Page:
The walls are closing in around Donald Trump. At least that's the way he must be feeling as the investigations into his criminal misconduct proceed. Every day seems to produce another incriminating discovery. And the scope of the investigation grows to encompass more associates and more disturbing improprieties. Everything from his his unsavory Russian connections to his financial conflicts and constitutional breaches are being scrutinized.
Trump and his handlers have been struggling to change the narrative from the administration's collapse to one phony agenda item or another. But traveling overseas didn't do it. Nor did "Infrastructure Week" or "Apprentice Week." And his big announcement that he was turning back the clock on America's relations with Cuba fell flat as well. Even the tragic news that a lunatic shot at a group of Republicans practicing for a charity baseball game didn't take the nation's attention away from Trump's scandals for very long.
So this may be a good time to check into the mental state of our President, which has been questionable for some time. His incoherent outbursts and self-destructive tweets paint a picture of a troubled mind. And when the Associated Press sought answers from within the Trump circle, what they found should be of concern to all Americans.
"Trump advisers and confidants describe the president as increasingly angry over the investigation, yelling at television sets in the White House carrying coverage and insisting he is the target of a conspiracy to discredit — and potentially end — his presidency."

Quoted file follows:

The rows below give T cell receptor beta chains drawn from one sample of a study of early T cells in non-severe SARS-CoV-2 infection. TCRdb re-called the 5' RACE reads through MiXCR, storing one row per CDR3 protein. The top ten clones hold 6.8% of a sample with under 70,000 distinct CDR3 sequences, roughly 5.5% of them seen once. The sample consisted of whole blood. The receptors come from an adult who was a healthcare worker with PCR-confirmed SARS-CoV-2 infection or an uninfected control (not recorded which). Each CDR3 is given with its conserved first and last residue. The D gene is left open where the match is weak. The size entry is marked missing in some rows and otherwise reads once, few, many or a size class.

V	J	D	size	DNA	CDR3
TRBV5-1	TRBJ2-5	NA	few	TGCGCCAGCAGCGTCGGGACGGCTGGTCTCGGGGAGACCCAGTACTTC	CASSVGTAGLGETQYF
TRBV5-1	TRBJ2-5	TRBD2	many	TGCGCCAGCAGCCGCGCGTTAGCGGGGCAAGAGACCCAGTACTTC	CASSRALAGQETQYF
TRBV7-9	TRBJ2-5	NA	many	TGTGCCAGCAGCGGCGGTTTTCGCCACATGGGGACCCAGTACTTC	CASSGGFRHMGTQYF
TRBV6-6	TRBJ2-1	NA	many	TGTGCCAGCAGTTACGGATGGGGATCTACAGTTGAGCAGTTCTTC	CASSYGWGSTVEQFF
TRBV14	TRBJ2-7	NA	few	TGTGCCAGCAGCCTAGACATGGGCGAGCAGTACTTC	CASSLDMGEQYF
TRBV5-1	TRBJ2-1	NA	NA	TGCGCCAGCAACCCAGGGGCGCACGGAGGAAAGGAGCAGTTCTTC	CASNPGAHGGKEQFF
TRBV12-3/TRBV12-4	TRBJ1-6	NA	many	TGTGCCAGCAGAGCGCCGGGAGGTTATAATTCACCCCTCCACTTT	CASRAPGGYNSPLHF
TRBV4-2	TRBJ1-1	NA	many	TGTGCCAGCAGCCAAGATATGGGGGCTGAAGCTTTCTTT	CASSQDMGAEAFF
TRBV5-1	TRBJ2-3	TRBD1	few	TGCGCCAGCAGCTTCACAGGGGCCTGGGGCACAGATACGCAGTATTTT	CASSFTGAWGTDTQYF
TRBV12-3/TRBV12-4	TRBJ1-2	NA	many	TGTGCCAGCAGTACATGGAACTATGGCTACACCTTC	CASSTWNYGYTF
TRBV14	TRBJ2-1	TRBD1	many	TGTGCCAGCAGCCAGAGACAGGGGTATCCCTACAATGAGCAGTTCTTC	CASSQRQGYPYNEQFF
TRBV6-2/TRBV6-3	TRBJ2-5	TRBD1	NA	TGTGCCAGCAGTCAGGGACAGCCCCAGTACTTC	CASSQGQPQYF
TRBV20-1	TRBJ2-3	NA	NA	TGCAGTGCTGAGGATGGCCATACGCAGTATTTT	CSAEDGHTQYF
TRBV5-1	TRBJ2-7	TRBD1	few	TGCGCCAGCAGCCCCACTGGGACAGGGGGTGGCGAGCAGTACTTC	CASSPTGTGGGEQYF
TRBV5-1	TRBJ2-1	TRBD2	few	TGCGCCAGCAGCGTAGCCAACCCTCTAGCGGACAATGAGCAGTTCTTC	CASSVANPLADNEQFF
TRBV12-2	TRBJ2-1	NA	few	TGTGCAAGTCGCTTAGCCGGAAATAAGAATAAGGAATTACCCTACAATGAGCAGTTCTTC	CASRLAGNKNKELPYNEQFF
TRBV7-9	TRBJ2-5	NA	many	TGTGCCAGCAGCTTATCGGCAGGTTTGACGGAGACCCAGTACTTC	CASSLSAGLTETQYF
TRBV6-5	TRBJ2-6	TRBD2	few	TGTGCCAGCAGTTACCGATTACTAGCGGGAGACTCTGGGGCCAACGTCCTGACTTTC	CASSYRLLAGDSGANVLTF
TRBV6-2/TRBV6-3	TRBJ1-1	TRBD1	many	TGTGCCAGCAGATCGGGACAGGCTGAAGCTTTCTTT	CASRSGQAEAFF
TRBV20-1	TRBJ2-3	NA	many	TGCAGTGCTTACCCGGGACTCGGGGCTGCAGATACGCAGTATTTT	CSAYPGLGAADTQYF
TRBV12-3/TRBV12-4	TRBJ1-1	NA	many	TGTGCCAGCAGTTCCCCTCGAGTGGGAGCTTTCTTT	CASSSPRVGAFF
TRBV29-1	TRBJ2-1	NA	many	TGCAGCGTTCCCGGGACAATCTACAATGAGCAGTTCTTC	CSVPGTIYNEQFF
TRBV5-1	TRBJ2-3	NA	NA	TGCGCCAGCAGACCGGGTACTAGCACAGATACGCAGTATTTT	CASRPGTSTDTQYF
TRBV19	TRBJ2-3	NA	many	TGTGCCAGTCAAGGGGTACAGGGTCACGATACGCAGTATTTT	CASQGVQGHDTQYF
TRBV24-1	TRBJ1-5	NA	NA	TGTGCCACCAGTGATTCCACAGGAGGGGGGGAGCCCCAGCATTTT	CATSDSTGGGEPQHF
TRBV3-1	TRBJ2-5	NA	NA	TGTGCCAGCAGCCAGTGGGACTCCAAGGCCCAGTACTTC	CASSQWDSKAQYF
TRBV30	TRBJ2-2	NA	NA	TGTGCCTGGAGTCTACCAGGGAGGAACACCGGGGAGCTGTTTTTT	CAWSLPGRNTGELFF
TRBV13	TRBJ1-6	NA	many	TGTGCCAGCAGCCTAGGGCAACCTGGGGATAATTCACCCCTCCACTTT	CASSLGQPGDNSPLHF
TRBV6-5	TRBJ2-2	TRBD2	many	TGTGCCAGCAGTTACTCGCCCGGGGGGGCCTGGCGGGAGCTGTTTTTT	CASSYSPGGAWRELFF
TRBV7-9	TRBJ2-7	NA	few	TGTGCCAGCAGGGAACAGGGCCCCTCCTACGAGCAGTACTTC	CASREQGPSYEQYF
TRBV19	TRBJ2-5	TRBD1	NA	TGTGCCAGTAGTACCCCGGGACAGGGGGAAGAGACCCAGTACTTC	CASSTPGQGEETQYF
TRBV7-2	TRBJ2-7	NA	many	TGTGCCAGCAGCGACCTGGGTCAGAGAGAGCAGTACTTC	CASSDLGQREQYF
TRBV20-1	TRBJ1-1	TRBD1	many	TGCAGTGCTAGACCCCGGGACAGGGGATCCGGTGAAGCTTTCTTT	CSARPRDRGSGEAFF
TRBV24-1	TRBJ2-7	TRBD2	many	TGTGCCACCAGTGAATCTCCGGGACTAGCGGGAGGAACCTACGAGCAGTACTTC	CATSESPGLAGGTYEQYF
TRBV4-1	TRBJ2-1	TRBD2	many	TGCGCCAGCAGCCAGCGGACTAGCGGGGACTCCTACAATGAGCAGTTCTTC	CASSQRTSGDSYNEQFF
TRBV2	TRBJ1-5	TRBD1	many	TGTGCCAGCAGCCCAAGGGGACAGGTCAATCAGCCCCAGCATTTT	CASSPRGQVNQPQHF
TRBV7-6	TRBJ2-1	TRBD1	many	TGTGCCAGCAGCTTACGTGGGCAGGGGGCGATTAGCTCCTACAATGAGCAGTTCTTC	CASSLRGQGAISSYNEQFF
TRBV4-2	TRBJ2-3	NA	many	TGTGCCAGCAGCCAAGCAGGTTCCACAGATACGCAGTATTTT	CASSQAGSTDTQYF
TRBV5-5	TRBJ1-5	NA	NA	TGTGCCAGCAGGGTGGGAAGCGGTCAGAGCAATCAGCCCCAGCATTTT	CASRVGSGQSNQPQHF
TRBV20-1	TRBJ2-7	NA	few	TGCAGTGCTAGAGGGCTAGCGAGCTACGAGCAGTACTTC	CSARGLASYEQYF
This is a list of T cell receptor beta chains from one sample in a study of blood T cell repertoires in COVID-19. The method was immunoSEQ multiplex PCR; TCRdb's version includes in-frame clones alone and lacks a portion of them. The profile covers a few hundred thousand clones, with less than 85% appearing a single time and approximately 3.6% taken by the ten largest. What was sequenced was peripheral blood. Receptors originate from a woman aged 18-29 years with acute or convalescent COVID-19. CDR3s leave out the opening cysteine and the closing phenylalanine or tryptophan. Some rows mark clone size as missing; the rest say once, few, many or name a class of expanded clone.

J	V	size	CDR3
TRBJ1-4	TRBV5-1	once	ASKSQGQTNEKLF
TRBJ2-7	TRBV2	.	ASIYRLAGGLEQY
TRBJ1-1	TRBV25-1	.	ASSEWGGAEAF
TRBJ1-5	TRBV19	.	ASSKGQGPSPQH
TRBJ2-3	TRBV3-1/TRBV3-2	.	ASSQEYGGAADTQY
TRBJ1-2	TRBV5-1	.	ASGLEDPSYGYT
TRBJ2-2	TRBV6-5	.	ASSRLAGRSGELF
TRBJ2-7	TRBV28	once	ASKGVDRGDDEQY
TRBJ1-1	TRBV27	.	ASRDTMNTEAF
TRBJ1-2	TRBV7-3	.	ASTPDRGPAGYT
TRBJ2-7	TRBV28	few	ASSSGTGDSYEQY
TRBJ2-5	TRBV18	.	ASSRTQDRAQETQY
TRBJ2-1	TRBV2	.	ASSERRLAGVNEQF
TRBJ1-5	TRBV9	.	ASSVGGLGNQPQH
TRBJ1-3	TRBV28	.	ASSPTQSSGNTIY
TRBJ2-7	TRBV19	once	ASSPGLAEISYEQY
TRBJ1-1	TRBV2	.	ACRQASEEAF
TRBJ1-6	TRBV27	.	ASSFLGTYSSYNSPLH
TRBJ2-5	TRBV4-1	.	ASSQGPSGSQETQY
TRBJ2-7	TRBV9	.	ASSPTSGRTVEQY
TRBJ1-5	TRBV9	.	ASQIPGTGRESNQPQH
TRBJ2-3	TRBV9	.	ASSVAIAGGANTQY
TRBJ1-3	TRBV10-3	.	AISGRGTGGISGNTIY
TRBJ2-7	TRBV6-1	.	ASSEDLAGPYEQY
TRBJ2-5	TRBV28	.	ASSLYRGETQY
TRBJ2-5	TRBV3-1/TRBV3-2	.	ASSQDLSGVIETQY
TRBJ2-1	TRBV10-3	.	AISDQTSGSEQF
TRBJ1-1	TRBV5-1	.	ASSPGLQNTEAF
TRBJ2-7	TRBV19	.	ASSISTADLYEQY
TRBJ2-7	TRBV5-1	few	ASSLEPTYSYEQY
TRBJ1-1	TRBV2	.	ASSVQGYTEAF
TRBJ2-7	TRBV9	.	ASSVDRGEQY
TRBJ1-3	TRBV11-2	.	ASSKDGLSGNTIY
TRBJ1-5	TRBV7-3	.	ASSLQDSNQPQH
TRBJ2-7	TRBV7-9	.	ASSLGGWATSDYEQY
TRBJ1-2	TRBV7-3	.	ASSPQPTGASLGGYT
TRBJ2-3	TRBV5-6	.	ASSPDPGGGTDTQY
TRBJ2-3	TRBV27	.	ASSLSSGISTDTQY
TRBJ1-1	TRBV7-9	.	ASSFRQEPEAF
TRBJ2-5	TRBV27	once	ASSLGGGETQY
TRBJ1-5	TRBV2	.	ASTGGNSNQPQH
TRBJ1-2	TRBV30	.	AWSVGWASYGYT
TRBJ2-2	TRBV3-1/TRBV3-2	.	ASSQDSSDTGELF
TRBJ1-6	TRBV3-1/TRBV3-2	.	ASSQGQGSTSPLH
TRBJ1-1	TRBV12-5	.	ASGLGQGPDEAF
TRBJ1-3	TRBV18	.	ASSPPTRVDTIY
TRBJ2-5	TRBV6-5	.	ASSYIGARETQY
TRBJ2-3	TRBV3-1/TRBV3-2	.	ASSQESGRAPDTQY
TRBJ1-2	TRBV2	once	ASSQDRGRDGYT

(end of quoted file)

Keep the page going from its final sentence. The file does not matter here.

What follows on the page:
It isn't difficult to imagine Trump yelling at the TV. It fits his psychological profile. Anyone - or thing - that he perceives to be less than adoring is an enemy deserving of his wrath. It doesn't matter if it was once a close ally. Trump will turn on you in a hot flash if you don't maintain a posture of unwavering idolatry. That's particularly noticeable with regard to his relationship with television. It is what thrust him into the public eye with his Apprentice program. And it's what focused so intently on him throughout his campaign. But now, with news reports disclosing his malfeasance in office, TV is persona non grata (except for Fox News). He's abandoning his bestest friend.
The frustration and anger that Trump is displaying is evident in his tweets and other communications. To have it affirmed by insiders speaking anonymously just underscores how frustrated they are as well:
"Aides have counseled the president to stay off Twitter and focus on other aspects of his job. [...] Yet Trump's angry tweets on Friday underscored the near-impossible challenge his advisers and legal team have in trying to get him to avoid weighing in on an active probe."
Trump's temperament has always been one of the most worrisome concerns about his holding office. And pretty much everything that's happened since he was inaugurated is confirmation that those worries were justified. He has praised America's enemies and alienated our allies. His tantrums over Hillary Clinton and the election last year are never-ending. And the fact that he would appear on television and effectively confess to obstruction of justice with regard to firing James Comey is more than enough proof that he is unfit to serve. Now the question is, will his Republican colleagues choose to put country over party in order to save the nation?